I admit it: I’m a New Year’s resolution junkie. While I don’t excel at actually keeping my resolutions for the long haul, I love the process of creating them. (I’m not alone on either count: nearly half of Americans regularly create New Year’s resolutions, but of those goal-setters only half keep them for six months or longer.)
Part of my enthusiasm for holing away with a pen and my journal is simply my personality; for you fellow Myers-Briggs aficionados, I’m a big-time J. I feel most settled when I can draft daily to-do lists and relish in the sense of planning and accomplishment. (Another confession: I’ve been known to jot down “brush teeth” just for the thrill of checking it off.) So the annual opportunity to draft a great big to-do list at New Year’s is right up my type-J alley.
If you’re a resolution-junkie like me—or even if you’re just thinking about how to recover from holiday cookie consumption—chances are that one of your current goals is likely health-related, such as a new workout regimen or a weight-loss goal. But beyond just numbers on a scale or a dress size we want to fit into, how can our food and fitness goals connect to our faith? In “A Healthier Year, Body and Soul,” Food Network star Melissa d’Arabian shares some of her own struggle with body-image issues and highlights how her relationship with Christ has given her a more whole and healthy perspective on fitness and food. And in “Pursuing God, Pursuing Fitness,” author Trillia Newbell draws from her experience as a fitness instructor to provide practical insights for making—and keeping—solid exercise goals.
My nerdy-J-ness aside, I love this season because of the chance to focus and reflect on the past year, evaluating where God has been at work in my life. I love this chance to pause and listen, to seek out where God may be nudging me to grow or change, and then to lean on his help as I zero in on spiritual goals. In this sense, creating New Year’s resolutions can be quite like the spiritual discipline of examen, which involves prayerful selfexamination, seeking God’s guidance and conviction, then relying on us while also making a concerted effort on our end to grow and to change. What will this new year hold for you when it comes to your relationship with God? In “A Different Kind of New Year’s Resolution,” Renee James invites you to look closely and see God at work in your life—even in hardship or weakness—and to consider how God may be drawing you closer to himself.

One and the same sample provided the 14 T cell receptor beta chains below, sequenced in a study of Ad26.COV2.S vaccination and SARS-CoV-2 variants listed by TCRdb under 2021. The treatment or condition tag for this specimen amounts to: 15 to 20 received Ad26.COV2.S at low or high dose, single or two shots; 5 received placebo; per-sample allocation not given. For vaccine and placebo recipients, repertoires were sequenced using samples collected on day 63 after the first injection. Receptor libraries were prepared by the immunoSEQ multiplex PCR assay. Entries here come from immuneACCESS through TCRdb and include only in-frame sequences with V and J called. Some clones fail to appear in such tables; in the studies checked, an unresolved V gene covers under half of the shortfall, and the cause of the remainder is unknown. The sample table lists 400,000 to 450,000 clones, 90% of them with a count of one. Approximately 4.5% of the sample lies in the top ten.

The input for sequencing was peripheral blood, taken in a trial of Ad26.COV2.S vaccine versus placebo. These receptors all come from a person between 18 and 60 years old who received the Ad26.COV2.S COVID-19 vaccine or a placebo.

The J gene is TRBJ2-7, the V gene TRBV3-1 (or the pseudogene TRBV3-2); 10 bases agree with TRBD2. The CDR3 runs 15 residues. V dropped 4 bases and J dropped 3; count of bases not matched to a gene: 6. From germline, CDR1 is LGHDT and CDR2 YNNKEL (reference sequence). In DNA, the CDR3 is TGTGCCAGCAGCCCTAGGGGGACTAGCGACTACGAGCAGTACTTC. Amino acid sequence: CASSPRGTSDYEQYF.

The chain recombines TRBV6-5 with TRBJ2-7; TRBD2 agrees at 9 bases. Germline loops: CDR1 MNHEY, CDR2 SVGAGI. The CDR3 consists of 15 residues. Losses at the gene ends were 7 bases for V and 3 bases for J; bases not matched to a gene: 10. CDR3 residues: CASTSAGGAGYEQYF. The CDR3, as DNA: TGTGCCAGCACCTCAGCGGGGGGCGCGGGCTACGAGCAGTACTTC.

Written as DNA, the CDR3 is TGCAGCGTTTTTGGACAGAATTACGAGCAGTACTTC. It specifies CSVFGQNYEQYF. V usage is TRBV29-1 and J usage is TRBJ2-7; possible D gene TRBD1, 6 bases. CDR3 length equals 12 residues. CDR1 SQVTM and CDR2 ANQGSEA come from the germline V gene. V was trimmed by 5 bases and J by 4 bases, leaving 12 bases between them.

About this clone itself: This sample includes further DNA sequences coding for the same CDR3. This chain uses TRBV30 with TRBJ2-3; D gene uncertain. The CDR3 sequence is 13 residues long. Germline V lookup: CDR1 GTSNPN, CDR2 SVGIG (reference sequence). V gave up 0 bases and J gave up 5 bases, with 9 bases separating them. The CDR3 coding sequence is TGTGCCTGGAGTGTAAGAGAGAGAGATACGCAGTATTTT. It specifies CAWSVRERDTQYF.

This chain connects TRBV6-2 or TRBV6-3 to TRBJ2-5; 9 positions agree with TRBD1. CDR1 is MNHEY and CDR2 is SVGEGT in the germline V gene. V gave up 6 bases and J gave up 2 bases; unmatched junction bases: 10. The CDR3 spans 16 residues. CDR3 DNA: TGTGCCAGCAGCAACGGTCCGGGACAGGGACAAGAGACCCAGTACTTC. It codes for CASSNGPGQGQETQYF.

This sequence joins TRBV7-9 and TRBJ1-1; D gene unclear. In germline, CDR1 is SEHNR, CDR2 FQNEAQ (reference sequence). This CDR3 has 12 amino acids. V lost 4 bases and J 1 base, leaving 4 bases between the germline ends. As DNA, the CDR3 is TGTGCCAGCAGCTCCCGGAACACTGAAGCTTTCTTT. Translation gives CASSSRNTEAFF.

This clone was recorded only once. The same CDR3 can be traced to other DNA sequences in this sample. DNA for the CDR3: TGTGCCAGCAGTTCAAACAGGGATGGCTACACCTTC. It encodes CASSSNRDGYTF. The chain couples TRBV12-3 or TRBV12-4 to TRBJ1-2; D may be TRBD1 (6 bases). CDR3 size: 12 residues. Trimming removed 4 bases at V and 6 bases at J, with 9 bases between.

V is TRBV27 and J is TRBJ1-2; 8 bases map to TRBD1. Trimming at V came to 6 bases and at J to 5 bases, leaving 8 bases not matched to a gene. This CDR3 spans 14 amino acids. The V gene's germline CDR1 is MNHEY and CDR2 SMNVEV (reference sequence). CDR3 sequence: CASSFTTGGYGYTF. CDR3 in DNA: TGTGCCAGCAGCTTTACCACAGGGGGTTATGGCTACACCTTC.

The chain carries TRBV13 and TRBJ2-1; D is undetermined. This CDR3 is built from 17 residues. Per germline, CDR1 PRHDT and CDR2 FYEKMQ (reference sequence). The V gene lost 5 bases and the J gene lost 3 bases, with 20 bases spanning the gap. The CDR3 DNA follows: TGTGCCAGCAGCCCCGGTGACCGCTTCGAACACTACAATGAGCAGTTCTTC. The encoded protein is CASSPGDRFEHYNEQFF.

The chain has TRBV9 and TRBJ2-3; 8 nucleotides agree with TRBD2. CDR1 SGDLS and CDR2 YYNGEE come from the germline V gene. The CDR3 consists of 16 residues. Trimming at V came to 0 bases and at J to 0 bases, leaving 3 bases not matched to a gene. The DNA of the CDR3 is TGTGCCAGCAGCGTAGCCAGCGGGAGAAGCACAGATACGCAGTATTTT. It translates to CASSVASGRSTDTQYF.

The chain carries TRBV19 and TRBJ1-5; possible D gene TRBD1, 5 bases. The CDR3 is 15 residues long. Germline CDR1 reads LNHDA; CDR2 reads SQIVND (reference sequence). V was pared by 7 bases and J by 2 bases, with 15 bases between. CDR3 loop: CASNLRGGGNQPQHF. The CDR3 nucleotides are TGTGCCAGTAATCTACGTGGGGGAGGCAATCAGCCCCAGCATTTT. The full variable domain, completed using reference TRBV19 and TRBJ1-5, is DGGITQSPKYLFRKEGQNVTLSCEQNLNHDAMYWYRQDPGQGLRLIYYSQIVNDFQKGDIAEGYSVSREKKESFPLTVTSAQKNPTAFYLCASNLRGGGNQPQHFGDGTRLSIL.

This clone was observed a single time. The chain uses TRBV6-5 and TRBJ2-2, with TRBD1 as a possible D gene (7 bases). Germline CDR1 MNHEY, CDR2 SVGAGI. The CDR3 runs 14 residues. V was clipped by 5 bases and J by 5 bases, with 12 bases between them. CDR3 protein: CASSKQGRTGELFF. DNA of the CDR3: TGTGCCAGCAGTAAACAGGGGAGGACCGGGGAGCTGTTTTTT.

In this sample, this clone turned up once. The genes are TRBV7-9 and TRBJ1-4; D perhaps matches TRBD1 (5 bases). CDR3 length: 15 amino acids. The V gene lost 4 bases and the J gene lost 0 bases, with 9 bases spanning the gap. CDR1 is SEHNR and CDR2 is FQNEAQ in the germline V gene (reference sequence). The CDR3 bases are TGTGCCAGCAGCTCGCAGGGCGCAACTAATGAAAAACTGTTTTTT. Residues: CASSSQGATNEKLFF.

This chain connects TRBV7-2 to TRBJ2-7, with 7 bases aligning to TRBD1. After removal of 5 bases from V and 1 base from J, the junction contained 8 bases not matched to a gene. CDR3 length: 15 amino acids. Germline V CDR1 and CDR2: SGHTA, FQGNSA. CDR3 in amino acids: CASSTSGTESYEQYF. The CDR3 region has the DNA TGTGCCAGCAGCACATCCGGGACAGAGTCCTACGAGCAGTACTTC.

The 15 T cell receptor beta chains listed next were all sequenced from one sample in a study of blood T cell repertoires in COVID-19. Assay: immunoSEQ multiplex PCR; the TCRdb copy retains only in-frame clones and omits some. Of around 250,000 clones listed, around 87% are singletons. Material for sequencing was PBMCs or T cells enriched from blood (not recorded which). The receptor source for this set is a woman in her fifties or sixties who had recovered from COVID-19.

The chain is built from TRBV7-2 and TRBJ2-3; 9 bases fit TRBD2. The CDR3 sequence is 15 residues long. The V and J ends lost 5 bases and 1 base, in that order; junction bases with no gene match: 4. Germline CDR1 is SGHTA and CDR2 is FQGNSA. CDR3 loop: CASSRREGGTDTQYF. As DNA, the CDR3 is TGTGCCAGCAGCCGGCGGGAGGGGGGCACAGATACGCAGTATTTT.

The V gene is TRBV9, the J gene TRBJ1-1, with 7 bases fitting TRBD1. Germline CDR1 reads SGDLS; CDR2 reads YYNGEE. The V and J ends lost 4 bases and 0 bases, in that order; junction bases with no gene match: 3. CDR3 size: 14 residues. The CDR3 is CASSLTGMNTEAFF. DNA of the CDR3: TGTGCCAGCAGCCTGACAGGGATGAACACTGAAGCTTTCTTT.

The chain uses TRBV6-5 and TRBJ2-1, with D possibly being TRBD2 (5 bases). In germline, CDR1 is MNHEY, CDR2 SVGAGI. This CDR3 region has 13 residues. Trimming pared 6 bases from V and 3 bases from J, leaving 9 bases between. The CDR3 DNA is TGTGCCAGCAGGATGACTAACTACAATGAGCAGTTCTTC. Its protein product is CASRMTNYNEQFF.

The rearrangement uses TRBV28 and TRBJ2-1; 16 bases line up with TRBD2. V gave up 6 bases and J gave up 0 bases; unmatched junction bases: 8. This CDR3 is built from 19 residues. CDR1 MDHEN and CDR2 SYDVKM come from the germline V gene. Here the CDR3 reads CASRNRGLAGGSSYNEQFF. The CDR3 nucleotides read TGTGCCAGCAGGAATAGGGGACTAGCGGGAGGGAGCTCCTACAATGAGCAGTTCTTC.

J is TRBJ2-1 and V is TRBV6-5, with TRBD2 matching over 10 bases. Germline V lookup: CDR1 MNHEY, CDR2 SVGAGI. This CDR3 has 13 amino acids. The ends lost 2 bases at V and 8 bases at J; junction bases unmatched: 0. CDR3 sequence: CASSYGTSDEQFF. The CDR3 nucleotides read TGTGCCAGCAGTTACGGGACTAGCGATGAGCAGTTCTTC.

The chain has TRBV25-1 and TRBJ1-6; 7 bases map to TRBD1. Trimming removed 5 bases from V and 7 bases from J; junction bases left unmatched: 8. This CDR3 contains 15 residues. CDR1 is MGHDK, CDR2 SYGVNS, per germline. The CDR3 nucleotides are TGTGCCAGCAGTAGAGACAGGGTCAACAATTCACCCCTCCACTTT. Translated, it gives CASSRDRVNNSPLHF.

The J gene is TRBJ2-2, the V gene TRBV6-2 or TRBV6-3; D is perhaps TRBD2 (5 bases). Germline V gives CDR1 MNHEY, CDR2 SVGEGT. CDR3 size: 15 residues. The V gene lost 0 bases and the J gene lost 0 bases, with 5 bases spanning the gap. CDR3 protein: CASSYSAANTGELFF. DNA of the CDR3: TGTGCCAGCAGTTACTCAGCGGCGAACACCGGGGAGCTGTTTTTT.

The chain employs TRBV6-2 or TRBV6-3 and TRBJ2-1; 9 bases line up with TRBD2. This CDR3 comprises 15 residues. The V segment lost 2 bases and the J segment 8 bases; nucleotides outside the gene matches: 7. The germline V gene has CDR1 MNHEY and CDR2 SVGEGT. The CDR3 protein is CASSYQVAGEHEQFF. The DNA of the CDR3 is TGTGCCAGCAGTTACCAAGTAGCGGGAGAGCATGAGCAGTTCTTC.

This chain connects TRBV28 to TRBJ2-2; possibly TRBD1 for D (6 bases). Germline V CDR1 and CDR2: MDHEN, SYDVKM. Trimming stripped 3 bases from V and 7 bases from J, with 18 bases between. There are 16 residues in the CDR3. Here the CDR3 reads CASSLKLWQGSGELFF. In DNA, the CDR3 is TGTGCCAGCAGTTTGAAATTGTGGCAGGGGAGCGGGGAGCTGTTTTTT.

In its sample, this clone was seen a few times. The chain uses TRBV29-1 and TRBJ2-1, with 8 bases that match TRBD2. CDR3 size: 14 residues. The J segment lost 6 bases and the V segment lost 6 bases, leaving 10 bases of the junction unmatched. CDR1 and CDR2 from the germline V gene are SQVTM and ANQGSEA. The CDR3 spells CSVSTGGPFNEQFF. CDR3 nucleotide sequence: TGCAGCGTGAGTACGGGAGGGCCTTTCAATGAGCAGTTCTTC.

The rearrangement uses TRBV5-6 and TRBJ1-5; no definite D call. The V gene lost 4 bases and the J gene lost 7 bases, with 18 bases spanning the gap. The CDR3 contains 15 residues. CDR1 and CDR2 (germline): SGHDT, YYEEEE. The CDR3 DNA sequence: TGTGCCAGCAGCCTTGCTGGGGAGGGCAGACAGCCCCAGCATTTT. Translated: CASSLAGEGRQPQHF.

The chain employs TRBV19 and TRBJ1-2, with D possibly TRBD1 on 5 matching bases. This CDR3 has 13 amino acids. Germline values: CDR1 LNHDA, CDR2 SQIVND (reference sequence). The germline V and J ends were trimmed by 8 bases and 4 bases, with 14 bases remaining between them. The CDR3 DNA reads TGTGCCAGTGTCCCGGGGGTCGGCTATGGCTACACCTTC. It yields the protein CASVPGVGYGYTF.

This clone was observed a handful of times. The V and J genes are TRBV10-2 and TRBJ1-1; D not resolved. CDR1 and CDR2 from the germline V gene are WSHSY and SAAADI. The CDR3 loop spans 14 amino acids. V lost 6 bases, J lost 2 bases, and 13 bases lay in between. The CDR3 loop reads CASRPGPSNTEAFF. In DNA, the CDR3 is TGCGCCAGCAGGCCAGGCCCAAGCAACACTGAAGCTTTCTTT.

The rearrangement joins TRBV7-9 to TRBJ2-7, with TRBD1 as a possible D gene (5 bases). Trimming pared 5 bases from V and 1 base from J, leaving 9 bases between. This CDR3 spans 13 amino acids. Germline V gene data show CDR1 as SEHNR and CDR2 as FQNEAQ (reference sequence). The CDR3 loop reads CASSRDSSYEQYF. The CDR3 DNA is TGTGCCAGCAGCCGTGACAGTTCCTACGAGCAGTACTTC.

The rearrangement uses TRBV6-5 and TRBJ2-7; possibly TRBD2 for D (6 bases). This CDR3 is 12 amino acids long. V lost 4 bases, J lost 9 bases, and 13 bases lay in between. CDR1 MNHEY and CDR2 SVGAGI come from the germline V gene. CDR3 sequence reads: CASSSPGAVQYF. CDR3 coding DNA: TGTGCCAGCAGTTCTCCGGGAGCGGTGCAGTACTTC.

Perhaps the deepest appeal of New Year’s for me is a motivation we can all unite around—even those of you who are spontaneous and who cringe at the notion of making lists and charting goals. This new page on the calendar—this fresh year stretching before us—resonates with a spiritual reality we all experience and celebrate: In Christ, we’re invited into a new life!
In Christ, we are changed—and that reality is made poignantly clear in the life story of Annie Lobert, a former prostitute. In “Though I Make My Bed in Hell,” she shares her testimony of how God radically changed her life and now works through her to touch the lives of others in the sex industry.
God’s work of renewal and fresh starts isn’t only for us as individuals; we can see his miraculous work in our relationships as well. Jeannie C. Iseman experienced a new start as God powerfully healed her painfully broken marriage; she describes her experience in “Our Marriage Was Over.”
Our God is in the business of clean slates, of fresh starts, of new beginnings. Old failures no longer need nip at our heels; past sins need no longer frame our sense of identity. Our God whose mercies “are new every morning” (Lamentations 3:23, NIV) invites us into clean-slate lives. Not just this season, but every day of our lives we are being made new—forgiven, shaped, empowered, led, changed, called, and sent forth.
Grace for your new year,
Confessions of a Resolution Junkie
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